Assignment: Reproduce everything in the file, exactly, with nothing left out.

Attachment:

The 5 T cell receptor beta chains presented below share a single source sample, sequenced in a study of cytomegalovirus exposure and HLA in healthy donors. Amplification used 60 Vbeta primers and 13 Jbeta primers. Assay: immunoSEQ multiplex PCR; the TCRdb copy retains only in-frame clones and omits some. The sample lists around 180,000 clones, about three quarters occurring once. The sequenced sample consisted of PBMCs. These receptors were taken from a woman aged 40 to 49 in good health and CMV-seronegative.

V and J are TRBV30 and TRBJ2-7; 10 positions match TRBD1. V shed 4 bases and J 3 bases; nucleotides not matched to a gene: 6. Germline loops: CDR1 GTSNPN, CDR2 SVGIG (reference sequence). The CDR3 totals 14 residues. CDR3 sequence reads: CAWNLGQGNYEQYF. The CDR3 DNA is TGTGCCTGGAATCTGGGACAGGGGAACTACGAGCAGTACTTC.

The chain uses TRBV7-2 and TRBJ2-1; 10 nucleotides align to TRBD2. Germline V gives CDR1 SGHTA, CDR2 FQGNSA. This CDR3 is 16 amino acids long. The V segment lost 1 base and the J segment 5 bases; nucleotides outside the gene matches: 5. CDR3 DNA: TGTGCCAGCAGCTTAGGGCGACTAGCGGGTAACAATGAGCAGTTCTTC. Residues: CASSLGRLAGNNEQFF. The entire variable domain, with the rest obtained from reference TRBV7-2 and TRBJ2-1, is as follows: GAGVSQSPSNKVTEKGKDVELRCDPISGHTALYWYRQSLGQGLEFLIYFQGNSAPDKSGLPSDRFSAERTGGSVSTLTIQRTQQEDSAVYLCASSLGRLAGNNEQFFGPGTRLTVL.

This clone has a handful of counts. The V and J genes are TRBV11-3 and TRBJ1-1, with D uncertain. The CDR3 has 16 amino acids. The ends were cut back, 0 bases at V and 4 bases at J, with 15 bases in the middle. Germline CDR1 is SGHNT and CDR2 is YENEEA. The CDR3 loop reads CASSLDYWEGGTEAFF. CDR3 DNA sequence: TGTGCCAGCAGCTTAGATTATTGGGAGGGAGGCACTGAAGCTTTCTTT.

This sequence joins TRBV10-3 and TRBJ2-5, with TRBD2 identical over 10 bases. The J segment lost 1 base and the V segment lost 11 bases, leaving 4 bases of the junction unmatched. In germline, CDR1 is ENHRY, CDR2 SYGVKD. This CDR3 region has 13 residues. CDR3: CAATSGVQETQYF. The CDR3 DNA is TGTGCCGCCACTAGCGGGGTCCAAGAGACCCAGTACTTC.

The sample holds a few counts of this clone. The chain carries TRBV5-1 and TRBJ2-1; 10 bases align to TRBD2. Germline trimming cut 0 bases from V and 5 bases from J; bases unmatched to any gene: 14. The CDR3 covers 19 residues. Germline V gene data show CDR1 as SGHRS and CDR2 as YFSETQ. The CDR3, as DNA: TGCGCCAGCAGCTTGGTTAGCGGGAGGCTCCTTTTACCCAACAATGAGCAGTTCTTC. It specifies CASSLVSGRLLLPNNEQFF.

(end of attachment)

The 5 T cell receptor beta chains presented below share a single source sample, sequenced in a study of cytomegalovirus exposure and HLA in healthy donors. Amplification used 60 Vbeta primers and 13 Jbeta primers. Assay: immunoSEQ multiplex PCR; the TCRdb copy retains only in-frame clones and omits some. The sample lists around 180,000 clones, about three quarters occurring once. The sequenced sample consisted of PBMCs. These receptors were taken from a woman aged 40 to 49 in good health and CMV-seronegative.

V and J are TRBV30 and TRBJ2-7; 10 positions match TRBD1. V shed 4 bases and J 3 bases; nucleotides not matched to a gene: 6. Germline loops: CDR1 GTSNPN, CDR2 SVGIG (reference sequence). The CDR3 totals 14 residues. CDR3 sequence reads: CAWNLGQGNYEQYF. The CDR3 DNA is TGTGCCTGGAATCTGGGACAGGGGAACTACGAGCAGTACTTC.

The chain uses TRBV7-2 and TRBJ2-1; 10 nucleotides align to TRBD2. Germline V gives CDR1 SGHTA, CDR2 FQGNSA. This CDR3 is 16 amino acids long. The V segment lost 1 base and the J segment 5 bases; nucleotides outside the gene matches: 5. CDR3 DNA: TGTGCCAGCAGCTTAGGGCGACTAGCGGGTAACAATGAGCAGTTCTTC. Residues: CASSLGRLAGNNEQFF. The entire variable domain, with the rest obtained from reference TRBV7-2 and TRBJ2-1, is as follows: GAGVSQSPSNKVTEKGKDVELRCDPISGHTALYWYRQSLGQGLEFLIYFQGNSAPDKSGLPSDRFSAERTGGSVSTLTIQRTQQEDSAVYLCASSLGRLAGNNEQFFGPGTRLTVL.

This clone has a handful of counts. The V and J genes are TRBV11-3 and TRBJ1-1, with D uncertain. The CDR3 has 16 amino acids. The ends were cut back, 0 bases at V and 4 bases at J, with 15 bases in the middle. Germline CDR1 is SGHNT and CDR2 is YENEEA. The CDR3 loop reads CASSLDYWEGGTEAFF. CDR3 DNA sequence: TGTGCCAGCAGCTTAGATTATTGGGAGGGAGGCACTGAAGCTTTCTTT.

This sequence joins TRBV10-3 and TRBJ2-5, with TRBD2 identical over 10 bases. The J segment lost 1 base and the V segment lost 11 bases, leaving 4 bases of the junction unmatched. In germline, CDR1 is ENHRY, CDR2 SYGVKD. This CDR3 region has 13 residues. CDR3: CAATSGVQETQYF. The CDR3 DNA is TGTGCCGCCACTAGCGGGGTCCAAGAGACCCAGTACTTC.

The sample holds a few counts of this clone. The chain carries TRBV5-1 and TRBJ2-1; 10 bases align to TRBD2. Germline trimming cut 0 bases from V and 5 bases from J; bases unmatched to any gene: 14. The CDR3 covers 19 residues. Germline V gene data show CDR1 as SGHRS and CDR2 as YFSETQ. The CDR3, as DNA: TGCGCCAGCAGCTTGGTTAGCGGGAGGCTCCTTTTACCCAACAATGAGCAGTTCTTC. It specifies CASSLVSGRLLLPNNEQFF.